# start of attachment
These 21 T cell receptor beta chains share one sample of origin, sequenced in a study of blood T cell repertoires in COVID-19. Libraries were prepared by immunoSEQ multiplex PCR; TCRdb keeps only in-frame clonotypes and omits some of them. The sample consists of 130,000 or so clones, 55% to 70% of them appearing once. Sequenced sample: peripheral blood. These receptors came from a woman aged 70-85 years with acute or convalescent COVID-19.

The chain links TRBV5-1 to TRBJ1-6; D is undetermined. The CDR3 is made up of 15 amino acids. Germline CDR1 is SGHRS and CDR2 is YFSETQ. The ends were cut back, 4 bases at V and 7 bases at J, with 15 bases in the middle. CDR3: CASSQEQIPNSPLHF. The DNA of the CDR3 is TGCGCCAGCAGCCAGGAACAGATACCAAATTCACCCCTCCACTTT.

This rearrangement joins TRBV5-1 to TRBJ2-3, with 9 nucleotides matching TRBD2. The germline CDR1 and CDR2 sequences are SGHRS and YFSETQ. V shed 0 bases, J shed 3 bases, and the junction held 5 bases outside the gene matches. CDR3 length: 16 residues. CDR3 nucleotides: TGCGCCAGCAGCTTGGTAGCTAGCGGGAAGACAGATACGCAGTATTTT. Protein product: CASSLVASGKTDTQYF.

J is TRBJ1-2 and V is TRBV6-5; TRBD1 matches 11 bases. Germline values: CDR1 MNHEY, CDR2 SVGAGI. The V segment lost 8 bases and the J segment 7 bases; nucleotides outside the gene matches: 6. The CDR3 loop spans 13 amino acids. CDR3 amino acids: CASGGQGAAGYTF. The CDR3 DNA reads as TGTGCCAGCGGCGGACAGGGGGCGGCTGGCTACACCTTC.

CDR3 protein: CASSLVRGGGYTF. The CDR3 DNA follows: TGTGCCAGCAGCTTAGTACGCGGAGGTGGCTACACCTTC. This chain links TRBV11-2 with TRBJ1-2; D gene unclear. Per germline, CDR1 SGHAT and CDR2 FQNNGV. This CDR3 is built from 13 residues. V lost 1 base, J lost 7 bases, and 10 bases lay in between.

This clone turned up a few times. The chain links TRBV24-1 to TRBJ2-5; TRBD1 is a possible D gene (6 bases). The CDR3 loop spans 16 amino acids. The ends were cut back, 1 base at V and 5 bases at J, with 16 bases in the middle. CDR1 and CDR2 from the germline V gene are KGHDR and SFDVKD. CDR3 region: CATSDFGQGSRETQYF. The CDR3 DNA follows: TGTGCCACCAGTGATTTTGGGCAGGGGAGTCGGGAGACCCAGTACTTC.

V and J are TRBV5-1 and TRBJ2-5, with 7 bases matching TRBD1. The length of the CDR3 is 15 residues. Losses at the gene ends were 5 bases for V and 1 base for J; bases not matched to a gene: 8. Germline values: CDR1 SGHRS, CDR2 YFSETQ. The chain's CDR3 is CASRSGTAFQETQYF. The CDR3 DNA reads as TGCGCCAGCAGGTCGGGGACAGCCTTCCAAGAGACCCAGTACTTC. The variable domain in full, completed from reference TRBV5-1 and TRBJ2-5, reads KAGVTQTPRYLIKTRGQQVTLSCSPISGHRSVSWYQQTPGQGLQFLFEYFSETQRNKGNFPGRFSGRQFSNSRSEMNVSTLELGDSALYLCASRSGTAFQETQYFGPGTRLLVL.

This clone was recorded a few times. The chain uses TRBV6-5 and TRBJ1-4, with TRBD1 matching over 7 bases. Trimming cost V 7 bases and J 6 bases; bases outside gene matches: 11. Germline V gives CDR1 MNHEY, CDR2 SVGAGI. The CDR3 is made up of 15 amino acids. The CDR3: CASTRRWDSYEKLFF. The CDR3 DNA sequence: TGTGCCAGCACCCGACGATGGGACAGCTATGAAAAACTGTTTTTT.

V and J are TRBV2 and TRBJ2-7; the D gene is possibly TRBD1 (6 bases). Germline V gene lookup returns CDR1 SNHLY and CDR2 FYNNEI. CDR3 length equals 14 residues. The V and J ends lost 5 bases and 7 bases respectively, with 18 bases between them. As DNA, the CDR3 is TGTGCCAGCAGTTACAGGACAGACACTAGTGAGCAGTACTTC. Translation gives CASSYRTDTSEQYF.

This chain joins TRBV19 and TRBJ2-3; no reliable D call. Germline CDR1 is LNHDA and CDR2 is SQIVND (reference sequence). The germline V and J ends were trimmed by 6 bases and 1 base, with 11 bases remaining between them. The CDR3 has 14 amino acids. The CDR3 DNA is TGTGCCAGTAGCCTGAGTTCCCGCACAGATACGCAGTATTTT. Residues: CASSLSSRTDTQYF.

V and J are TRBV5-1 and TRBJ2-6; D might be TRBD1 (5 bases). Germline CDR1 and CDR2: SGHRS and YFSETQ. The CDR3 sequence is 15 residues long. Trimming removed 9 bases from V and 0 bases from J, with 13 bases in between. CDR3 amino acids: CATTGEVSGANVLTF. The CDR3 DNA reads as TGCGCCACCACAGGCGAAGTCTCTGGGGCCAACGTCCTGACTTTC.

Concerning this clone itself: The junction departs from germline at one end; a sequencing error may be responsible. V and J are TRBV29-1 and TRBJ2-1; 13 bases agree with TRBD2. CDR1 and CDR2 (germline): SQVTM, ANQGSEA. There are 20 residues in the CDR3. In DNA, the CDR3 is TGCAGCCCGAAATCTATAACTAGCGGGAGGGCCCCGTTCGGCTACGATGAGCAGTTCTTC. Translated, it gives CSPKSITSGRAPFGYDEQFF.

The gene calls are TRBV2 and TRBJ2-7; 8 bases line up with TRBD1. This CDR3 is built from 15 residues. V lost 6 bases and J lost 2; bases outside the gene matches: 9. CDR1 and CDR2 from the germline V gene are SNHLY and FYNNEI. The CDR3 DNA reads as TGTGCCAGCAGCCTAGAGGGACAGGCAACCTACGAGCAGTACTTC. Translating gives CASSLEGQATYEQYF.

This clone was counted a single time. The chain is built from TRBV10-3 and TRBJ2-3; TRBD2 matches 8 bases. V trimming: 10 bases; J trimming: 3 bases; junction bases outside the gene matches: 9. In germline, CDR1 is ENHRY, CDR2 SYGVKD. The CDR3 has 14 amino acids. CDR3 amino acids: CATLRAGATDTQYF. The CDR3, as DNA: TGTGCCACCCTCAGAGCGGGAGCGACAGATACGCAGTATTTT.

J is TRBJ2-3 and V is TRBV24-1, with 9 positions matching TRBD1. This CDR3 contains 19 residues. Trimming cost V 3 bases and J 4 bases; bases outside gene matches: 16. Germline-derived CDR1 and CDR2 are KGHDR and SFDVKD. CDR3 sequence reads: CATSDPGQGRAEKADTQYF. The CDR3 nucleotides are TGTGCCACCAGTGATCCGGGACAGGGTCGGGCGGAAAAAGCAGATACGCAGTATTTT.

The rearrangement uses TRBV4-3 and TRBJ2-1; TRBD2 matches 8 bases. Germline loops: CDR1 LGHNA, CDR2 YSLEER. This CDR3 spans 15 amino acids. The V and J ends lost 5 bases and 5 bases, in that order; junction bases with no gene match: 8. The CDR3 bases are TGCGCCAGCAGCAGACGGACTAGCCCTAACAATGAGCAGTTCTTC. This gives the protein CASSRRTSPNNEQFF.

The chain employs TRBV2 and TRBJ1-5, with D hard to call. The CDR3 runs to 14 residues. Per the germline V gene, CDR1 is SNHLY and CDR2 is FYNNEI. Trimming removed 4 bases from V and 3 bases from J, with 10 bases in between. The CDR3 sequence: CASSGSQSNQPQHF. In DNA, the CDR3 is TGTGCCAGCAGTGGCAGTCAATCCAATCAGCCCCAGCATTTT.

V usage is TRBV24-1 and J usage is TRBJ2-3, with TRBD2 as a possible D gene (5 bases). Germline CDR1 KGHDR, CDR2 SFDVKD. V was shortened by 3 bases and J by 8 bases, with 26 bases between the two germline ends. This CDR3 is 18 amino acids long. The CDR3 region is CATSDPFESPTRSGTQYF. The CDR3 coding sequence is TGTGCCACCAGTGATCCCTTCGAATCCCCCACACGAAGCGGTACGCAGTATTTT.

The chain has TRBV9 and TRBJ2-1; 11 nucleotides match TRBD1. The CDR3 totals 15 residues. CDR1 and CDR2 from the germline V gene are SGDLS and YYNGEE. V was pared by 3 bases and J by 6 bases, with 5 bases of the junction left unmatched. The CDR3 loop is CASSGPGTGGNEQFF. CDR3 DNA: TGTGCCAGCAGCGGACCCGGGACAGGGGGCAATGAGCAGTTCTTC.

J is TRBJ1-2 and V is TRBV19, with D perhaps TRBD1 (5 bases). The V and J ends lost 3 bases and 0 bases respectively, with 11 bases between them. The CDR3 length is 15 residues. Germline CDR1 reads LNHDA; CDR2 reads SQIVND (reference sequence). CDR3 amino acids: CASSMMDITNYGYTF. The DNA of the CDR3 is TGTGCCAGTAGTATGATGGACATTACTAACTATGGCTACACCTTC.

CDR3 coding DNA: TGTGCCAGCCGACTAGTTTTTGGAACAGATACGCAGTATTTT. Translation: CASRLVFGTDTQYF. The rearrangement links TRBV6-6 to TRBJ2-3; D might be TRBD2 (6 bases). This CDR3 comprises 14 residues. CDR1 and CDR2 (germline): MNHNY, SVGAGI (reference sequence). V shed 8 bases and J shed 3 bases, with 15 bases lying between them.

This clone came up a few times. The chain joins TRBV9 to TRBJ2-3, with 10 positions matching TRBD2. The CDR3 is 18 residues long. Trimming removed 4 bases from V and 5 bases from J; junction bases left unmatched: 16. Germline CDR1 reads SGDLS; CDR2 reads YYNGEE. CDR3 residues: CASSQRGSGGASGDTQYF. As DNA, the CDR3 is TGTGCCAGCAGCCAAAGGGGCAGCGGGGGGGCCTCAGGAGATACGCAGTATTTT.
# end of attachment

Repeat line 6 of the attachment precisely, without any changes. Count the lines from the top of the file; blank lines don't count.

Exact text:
This clone turned up a few times. The chain links TRBV24-1 to TRBJ2-5; TRBD1 is a possible D gene (6 bases). The CDR3 loop spans 16 amino acids. The ends were cut back, 1 base at V and 5 bases at J, with 16 bases in the middle. CDR1 and CDR2 from the germline V gene are KGHDR and SFDVKD. CDR3 region: CATSDFGQGSRETQYF. The CDR3 DNA follows: TGTGCCACCAGTGATTTTGGGCAGGGGAGTCGGGAGACCCAGTACTTC.